You can call your horse anything you want. However, if you want to register your horse (necessary for breeding papers, many competitions, etc.), your horse's official name must conform to a set of rules. In general, the rules for official horse names are:
- Unique. Obviously it can be confusing to have multiple horses by the same name. Consequently, for popular names, one often adds a suffix or prefix to the official name in order to make it unique. See below for tips and guidance. In some cases this rule will be raised (e.g. if the horse which previously had the name is now dead and has no notable accomplisments, you may be allowed to reuse the name for your horse).
- Inoffensive. Names which are considered potentially offensive will be rejected. Examples are words which are obscene, sexual or racial.
- Length. There is a maximum length for names (e.g. the American quarter-horse registery specifies a maximum of 20 characters).
- Characters. The name can include any standard letter (e.g. A to Z) but normally cannot include special characters or punctuation (e.g. no exclamation marks).
Although the above is a general guideline which applies to most major breeds, the detailed rules depend on the specific breed (e.g. breed registery) and can vary depending on country (e.g. for a given breed, the rules for registering in America may be somewhat different than in individual European countries). When you submit the application to register your horse, the breed registery will check that the name your submit conforms to the rules. To save trouble (and possibly additional application fees), you may wish to check the rules for your breed before submiting the registration application.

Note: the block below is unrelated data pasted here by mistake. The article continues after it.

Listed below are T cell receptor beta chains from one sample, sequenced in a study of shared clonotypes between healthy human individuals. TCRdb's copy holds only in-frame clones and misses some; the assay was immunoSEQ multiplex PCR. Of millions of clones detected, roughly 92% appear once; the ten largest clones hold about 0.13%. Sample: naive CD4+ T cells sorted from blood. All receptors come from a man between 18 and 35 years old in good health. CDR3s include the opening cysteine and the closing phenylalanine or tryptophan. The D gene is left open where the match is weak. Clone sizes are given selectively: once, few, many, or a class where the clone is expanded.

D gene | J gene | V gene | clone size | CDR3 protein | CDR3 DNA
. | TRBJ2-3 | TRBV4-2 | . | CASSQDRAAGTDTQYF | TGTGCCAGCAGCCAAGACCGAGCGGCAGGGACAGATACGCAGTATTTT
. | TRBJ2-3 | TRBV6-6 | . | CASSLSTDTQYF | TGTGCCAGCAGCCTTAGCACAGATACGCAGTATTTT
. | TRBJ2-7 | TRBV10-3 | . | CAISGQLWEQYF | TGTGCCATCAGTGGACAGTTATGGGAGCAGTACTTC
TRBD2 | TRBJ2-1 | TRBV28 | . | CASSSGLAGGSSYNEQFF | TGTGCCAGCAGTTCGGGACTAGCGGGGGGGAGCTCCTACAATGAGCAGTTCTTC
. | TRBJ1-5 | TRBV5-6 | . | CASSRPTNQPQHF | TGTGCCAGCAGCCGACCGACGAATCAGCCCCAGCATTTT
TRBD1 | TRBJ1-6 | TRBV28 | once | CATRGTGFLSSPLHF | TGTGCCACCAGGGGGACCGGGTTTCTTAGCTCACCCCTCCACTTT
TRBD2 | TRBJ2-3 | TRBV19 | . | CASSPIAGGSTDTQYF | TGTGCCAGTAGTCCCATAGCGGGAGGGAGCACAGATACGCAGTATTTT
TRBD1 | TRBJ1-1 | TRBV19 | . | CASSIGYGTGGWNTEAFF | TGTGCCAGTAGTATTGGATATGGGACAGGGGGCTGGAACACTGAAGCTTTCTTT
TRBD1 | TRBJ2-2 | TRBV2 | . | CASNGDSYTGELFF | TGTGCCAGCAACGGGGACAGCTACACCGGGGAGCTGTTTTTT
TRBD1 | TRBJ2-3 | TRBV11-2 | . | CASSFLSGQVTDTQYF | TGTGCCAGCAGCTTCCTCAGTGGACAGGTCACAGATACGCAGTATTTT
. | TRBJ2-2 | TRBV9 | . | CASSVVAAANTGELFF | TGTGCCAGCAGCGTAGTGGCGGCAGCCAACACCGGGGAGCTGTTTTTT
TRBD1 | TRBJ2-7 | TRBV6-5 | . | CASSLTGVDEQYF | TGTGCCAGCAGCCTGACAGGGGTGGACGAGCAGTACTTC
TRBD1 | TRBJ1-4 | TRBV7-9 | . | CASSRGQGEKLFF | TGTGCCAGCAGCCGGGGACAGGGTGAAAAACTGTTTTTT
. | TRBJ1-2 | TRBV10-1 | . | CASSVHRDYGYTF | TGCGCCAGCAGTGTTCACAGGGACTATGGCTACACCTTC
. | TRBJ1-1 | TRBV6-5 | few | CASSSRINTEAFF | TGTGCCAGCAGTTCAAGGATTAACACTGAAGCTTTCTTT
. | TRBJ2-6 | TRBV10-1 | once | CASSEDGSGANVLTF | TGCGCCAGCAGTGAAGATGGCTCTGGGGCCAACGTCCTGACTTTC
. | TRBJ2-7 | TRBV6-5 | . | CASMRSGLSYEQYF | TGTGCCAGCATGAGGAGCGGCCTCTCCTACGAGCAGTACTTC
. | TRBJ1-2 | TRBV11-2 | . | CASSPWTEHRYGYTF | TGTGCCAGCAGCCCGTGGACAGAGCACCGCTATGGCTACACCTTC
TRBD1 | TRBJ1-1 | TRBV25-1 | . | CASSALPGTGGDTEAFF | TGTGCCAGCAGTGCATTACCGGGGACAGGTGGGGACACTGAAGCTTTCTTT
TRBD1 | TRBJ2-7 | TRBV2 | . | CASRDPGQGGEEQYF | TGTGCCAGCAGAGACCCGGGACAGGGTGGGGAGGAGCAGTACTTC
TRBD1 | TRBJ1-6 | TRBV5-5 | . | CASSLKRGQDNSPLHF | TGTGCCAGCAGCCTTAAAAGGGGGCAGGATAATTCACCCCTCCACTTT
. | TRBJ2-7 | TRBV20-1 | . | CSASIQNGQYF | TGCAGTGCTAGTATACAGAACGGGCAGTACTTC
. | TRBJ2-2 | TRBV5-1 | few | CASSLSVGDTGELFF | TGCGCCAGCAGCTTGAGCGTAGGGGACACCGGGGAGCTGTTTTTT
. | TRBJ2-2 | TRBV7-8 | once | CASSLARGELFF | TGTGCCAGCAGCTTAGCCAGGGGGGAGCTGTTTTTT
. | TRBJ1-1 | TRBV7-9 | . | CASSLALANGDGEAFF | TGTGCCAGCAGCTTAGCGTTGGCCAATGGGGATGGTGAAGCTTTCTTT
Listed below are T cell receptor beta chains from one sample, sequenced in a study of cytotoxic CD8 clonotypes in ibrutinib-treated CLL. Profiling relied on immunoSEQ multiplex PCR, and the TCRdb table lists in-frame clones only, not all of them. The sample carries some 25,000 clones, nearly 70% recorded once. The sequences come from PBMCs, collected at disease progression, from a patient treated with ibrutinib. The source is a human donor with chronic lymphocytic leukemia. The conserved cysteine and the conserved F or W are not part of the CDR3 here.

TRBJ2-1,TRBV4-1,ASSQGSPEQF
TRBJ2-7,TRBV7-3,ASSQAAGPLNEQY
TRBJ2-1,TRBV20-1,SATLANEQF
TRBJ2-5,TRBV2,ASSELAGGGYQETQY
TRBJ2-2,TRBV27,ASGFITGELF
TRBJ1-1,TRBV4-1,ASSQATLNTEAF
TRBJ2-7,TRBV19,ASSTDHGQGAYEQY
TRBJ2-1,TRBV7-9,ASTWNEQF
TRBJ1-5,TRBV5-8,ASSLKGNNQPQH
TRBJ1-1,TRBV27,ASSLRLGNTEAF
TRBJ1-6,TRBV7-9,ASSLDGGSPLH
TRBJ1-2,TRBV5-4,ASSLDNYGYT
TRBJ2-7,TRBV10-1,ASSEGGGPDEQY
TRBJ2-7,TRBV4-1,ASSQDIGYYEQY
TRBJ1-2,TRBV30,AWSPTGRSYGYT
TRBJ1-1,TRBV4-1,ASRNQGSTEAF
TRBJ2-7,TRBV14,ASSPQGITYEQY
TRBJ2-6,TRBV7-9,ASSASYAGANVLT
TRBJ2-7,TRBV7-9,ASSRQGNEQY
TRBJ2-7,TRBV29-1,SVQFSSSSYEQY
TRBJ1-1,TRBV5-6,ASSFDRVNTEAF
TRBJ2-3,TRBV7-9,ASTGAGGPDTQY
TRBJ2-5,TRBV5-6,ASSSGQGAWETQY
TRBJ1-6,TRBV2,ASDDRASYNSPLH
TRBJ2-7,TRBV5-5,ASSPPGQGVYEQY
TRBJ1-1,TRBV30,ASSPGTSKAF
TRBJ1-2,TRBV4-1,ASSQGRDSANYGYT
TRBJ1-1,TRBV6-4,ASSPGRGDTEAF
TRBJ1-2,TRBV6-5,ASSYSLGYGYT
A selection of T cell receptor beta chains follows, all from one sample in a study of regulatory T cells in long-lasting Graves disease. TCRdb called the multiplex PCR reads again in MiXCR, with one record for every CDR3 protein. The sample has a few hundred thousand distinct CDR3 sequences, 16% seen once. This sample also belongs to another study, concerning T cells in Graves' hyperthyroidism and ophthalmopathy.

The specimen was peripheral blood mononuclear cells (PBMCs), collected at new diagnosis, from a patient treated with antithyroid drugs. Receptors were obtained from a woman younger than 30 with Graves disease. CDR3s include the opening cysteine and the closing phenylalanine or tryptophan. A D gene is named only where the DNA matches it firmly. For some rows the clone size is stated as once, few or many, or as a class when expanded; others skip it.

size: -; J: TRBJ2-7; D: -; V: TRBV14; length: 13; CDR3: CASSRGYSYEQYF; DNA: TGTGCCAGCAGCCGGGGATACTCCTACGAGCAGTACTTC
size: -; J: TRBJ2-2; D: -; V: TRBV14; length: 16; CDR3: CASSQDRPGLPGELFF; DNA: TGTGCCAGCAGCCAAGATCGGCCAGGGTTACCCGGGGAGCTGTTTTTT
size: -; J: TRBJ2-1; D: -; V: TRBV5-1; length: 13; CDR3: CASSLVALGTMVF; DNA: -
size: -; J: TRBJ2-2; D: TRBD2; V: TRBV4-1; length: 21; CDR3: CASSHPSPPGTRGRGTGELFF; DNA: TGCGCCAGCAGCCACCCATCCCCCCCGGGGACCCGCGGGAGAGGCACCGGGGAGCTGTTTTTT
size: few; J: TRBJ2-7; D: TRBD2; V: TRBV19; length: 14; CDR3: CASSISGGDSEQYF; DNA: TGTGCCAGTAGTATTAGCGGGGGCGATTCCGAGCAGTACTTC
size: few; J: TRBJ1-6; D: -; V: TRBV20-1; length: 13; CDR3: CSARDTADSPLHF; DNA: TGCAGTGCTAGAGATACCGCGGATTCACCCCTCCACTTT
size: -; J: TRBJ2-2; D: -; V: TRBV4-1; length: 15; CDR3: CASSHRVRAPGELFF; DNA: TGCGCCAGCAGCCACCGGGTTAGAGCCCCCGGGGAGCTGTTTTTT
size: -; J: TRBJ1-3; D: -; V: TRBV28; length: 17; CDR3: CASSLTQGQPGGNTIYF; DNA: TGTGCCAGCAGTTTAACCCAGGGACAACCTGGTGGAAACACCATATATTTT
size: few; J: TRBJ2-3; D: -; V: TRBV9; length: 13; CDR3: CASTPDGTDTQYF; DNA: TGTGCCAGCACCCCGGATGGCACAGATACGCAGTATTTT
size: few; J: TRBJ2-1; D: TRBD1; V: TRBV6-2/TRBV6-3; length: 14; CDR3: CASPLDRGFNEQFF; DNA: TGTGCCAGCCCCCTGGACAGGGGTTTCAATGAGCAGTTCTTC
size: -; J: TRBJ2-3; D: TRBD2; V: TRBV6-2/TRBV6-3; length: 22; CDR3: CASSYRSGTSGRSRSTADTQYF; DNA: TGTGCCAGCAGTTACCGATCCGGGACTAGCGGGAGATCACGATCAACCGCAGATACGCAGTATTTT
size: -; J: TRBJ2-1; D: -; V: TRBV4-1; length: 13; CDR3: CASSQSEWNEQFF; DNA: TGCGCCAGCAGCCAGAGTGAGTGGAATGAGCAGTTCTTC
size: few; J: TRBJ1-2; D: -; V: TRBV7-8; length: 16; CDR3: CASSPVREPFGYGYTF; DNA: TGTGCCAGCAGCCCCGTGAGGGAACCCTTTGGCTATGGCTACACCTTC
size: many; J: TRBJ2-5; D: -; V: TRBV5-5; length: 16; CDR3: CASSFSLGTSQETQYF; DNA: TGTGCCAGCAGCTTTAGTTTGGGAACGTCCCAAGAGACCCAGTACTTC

Although a breed may have national registeries in many different county, for many breeds there is a country which is considered the main registery for that breed. For example, the American registery is considered the main registery for the Appaloosa breed and the Spanish registery is considered the main registery for the Andalusian breed. If you live in a country other than the main country for your horse's breed, you may want to register the horse in both your home country (so you can participate in local and national competitions) and also in the registery associated with the main country for the breed (which may be important for international competitions and will also give your horse greater recognition if used for breeding, with possibly a better price for any offspring).
Whether this is worth the extra time and registration costs depends on what you are using the horse for. If it is an ordinary horse which is used only for personal pleasure, then you likely don't need to do a double registration. However, if you intend to breed or complete at a high level, then double registration may be useful. In such a case, you should check that whatever name you choose is acceptable to both national registeries before submitting a registration application to either.
Making a Horse Name Unique
After a horse name is choosen, owners often add something to the end (or begining) to make it unique. For example, if you want to call your horse 'Thunder' but this name is already taken, you may call it 'Thunder son of ...' or you might call it 'Mighty Thunder'. In the case of breeders registering horses, they often add the name of their breed stable (e.g. 'Thunder Merrywell-Breeders'). See 'References' below for guidance on how to make a name unique.
The following references are provided for further information: